What should you know about tax audits?

On Behalf of | Jun 5, 2023 | Tax Audits

Income tax audits can seem intimidating. They involve a thorough review of financial information and tax returns by a tax authority to ensure that all the reported income, expenses and credits are accurate and comply with tax laws. It’s a topic that many people dread, but understanding what an audit entails can dispel much of the fear and uncertainty.

Knowing what triggers an audit, how the process works and how to respond can significantly reduce the stress associated with an audit. Consider these key points every individual should understand about income tax audits.

Triggers for an audit: Knowing what catches the tax authority’s eye

Certain factors can trigger an audit, including inconsistencies between your tax return and the data the tax authority has received, unusually high deductions relative to your income, large cash transactions or random selection. Keeping meticulous records and being honest and accurate in your tax reporting can reduce the likelihood of an audit.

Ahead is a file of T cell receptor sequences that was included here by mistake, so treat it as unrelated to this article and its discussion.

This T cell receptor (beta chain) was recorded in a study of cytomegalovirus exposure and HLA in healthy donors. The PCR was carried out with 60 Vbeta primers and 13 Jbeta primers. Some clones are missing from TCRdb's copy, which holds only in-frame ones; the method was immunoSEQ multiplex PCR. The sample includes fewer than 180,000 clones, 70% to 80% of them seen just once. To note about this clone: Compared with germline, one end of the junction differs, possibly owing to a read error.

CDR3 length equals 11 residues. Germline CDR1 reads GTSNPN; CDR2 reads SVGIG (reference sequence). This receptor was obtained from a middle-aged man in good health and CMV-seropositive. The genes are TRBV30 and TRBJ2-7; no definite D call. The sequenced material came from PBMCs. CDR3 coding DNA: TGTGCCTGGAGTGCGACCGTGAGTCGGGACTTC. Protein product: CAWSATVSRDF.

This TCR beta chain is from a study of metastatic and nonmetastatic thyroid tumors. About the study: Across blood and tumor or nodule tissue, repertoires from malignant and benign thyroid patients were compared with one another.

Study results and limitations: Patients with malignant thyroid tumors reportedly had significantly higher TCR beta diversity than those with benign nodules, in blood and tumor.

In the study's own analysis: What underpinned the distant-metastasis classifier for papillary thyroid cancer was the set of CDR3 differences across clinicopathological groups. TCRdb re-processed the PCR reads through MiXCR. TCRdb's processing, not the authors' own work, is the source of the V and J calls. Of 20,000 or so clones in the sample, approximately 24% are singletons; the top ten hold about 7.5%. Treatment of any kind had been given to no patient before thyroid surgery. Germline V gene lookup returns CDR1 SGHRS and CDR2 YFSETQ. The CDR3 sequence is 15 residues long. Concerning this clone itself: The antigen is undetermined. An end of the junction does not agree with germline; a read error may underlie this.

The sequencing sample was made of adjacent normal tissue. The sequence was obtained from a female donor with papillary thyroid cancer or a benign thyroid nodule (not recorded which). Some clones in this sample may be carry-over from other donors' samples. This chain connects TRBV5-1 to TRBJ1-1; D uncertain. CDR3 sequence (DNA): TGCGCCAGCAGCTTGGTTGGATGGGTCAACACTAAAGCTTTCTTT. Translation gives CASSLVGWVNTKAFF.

Types of audits: Correspondence, office, and field audits

There are three types of audits: correspondence, office and field audits. Correspondence audits are conducted through mail and are the most common. Office audits involve visiting the tax authority’s office, while field audits are when an auditor visits your home or business.

Responding to an audit notice: Be prompt and prepared

If you receive a notice of audit, it’s essential to respond promptly. Gather all relevant documents, such as bank statements, receipts and logs supporting your tax return information. Consulting a tax professional can also be beneficial.

Rights during an audit: You’re not powerless

During an audit, you have certain rights, including the right to professional and courteous treatment by the tax auditor, the right to appeal the audit findings and in some cases, the right to legal representation.

After the audit: Agreement, disagreement, and appeal

Once the audit is complete, you must sign the examination report or a similar document if you agree with the findings. If you disagree, you can request a conference with a manager, mediation or file an appeal if your request is not resolved at the managerial level.

While income tax audits may seem daunting, they don’t have to be a cause for panic. With that said, seeking legal guidance can help to better ensure that your rights are protected and that your stress level related to the situation remains as low as possible under the circumstances.